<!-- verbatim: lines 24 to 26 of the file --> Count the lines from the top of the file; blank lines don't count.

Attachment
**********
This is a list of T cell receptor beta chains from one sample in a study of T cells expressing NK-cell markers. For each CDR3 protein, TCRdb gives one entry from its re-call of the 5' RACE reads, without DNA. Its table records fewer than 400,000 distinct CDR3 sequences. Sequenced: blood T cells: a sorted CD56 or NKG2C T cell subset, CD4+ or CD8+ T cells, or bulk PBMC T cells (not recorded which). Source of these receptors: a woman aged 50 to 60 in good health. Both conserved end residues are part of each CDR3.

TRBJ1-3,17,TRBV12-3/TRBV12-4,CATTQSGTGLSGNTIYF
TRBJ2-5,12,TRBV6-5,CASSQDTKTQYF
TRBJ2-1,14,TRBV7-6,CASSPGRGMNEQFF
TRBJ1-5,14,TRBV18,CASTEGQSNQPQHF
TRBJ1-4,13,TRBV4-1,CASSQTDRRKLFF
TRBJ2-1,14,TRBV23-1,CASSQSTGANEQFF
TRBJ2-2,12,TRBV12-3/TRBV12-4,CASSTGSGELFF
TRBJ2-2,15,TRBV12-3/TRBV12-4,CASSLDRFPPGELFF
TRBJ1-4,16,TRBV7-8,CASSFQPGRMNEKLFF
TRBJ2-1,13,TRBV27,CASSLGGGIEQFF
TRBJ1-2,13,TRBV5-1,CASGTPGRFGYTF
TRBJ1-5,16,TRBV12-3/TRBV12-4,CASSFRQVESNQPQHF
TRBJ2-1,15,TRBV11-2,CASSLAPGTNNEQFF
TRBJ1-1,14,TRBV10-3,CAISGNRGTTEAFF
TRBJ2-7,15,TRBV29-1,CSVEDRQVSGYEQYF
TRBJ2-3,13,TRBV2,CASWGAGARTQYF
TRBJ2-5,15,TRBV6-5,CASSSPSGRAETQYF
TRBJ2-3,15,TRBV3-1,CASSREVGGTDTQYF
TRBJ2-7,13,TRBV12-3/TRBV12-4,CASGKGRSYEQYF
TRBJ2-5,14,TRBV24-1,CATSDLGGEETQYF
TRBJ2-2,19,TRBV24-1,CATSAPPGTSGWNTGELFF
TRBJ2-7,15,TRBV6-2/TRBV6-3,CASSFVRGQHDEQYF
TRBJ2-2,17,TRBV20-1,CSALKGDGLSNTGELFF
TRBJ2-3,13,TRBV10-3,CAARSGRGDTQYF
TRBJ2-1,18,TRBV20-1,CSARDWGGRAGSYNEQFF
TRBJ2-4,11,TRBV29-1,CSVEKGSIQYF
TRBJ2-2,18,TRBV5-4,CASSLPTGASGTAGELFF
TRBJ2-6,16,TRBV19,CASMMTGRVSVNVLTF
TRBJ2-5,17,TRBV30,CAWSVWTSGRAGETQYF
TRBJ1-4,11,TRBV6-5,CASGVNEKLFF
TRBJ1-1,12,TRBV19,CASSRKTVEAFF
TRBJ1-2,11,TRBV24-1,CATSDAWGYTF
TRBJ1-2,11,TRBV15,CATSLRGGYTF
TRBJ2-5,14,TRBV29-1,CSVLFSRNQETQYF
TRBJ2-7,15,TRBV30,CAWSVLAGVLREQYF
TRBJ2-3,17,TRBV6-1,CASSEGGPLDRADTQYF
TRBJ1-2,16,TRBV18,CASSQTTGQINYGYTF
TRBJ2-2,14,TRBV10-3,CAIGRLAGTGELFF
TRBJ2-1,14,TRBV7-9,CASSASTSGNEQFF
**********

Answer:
TRBJ2-2,17,TRBV20-1,CSALKGDGLSNTGELFF
TRBJ2-3,13,TRBV10-3,CAARSGRGDTQYF
TRBJ2-1,18,TRBV20-1,CSARDWGGRAGSYNEQFF